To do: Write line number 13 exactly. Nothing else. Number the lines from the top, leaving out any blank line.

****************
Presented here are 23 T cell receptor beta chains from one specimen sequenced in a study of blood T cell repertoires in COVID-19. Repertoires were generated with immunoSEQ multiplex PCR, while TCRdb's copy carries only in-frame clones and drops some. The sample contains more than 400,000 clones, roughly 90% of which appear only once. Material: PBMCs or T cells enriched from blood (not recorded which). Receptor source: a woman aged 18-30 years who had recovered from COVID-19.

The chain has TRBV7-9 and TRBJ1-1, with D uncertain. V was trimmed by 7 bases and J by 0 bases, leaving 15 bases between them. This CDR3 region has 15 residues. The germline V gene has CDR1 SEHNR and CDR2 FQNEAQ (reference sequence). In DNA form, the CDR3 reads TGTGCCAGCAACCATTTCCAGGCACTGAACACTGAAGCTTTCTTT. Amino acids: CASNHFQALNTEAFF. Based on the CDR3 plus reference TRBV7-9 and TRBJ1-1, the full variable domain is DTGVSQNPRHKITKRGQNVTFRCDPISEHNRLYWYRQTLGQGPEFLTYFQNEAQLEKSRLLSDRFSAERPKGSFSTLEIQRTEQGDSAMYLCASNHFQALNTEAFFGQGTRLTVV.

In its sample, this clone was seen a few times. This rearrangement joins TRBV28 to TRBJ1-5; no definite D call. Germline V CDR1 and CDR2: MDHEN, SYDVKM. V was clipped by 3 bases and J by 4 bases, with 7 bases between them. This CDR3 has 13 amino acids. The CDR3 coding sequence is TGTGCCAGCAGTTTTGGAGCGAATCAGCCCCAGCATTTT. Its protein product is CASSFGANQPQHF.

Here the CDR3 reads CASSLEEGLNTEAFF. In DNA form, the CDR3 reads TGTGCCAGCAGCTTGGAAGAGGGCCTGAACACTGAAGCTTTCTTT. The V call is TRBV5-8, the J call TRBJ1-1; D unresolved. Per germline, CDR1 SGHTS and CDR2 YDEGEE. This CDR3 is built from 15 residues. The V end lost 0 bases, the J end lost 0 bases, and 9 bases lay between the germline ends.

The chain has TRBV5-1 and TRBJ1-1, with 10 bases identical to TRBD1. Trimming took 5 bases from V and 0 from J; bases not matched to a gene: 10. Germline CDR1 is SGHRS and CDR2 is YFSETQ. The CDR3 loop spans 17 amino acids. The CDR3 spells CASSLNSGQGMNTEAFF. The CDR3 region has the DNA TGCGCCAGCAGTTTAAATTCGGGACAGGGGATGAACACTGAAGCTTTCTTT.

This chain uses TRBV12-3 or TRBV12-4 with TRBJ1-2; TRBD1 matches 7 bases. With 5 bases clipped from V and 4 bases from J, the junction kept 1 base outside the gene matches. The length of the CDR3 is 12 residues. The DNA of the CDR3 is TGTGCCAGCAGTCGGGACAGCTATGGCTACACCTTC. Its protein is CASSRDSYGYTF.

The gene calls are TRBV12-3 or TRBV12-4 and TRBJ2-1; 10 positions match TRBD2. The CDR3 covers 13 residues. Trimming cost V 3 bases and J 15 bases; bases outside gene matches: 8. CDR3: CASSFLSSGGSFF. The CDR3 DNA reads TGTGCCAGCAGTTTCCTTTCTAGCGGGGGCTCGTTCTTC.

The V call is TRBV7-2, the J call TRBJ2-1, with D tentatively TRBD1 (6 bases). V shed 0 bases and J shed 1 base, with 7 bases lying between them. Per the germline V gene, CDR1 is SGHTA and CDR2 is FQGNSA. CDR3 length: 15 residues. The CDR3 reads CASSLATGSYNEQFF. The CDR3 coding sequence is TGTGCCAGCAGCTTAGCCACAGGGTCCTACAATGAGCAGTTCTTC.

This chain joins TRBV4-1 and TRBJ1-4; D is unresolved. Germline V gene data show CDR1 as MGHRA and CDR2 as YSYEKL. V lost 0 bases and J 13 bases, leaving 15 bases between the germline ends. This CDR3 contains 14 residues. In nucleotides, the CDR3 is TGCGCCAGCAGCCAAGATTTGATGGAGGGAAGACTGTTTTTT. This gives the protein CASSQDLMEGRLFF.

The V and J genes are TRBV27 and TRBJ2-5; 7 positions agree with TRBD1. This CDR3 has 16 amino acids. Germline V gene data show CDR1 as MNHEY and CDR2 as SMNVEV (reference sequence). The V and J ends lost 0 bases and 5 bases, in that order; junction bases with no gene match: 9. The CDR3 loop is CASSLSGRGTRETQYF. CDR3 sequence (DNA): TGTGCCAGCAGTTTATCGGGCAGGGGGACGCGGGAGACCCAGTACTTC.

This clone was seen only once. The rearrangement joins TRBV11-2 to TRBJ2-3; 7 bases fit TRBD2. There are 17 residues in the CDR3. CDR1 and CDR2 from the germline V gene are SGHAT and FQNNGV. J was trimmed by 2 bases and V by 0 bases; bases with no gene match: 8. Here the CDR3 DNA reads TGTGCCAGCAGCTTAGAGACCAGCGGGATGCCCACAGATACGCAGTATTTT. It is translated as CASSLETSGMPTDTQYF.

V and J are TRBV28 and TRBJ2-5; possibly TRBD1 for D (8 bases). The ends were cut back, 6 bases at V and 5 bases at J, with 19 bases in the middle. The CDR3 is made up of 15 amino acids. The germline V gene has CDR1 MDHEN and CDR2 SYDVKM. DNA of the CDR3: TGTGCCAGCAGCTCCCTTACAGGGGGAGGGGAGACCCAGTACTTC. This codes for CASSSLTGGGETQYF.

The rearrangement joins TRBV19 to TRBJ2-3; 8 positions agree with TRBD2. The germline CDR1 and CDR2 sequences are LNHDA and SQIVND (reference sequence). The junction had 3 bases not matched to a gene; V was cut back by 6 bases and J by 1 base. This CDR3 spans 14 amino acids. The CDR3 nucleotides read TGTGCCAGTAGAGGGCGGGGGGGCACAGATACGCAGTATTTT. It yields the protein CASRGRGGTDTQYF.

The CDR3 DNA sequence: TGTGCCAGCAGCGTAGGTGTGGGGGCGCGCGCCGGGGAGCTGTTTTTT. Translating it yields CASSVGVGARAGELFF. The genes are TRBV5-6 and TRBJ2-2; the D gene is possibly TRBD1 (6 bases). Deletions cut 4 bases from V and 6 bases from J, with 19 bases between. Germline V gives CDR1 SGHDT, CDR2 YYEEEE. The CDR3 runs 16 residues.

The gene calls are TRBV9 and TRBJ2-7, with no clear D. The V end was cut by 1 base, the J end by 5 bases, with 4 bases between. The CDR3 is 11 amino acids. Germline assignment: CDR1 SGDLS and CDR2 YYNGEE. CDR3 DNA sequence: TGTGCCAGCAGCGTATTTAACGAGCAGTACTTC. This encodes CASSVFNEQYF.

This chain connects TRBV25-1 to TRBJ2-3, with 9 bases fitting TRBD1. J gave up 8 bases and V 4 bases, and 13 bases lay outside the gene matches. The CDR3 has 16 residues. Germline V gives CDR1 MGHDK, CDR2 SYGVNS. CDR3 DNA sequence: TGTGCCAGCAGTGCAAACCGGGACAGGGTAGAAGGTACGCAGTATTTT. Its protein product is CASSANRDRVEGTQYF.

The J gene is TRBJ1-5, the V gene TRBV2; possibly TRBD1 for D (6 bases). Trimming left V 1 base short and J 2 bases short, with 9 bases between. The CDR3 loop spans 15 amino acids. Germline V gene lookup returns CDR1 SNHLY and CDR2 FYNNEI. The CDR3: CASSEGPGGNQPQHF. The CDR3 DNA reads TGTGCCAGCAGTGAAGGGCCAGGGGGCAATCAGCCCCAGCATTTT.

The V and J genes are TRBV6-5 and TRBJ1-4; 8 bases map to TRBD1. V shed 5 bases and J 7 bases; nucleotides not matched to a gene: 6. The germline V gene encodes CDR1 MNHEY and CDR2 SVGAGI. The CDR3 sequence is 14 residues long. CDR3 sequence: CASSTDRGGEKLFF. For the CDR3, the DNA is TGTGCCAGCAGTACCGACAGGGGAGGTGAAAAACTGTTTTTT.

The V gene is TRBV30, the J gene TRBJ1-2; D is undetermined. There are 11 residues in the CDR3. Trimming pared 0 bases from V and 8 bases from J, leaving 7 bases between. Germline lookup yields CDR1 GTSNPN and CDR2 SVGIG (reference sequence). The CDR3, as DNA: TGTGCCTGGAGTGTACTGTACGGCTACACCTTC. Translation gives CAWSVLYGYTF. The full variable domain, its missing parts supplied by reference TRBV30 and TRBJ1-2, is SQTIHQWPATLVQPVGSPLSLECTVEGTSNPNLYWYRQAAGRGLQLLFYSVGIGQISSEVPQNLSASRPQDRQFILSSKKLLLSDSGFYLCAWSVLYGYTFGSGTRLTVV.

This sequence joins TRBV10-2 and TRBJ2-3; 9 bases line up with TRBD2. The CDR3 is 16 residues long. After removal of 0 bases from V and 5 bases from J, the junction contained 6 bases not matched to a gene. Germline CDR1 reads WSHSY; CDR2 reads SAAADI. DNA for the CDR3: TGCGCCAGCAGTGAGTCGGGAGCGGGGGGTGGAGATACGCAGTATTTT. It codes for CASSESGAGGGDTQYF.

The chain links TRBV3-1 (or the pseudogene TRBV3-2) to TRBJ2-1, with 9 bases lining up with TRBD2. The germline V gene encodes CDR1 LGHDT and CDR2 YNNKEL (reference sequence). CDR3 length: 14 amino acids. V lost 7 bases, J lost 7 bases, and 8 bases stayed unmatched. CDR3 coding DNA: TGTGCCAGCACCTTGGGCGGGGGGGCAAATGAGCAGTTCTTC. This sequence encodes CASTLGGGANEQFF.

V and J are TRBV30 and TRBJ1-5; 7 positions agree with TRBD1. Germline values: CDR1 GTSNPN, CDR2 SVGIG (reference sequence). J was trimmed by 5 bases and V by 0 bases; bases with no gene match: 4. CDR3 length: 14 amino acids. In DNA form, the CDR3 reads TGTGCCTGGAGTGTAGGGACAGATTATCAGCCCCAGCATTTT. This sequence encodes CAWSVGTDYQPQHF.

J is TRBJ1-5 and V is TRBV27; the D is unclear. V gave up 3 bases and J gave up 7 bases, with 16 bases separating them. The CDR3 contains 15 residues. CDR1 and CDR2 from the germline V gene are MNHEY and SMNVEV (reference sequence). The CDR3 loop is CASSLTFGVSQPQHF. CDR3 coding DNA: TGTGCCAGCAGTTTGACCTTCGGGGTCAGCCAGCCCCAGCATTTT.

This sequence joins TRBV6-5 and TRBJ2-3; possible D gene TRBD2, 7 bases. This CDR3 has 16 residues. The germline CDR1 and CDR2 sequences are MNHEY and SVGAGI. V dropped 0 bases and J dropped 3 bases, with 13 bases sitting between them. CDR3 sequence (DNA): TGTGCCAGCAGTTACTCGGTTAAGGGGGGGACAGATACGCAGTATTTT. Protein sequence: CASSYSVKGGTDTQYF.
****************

The rearrangement joins TRBV19 to TRBJ2-3; 8 positions agree with TRBD2. The germline CDR1 and CDR2 sequences are LNHDA and SQIVND (reference sequence). The junction had 3 bases not matched to a gene; V was cut back by 6 bases and J by 1 base. This CDR3 spans 14 amino acids. The CDR3 nucleotides read TGTGCCAGTAGAGGGCGGGGGGGCACAGATACGCAGTATTTT. It yields the protein CASRGRGGTDTQYF.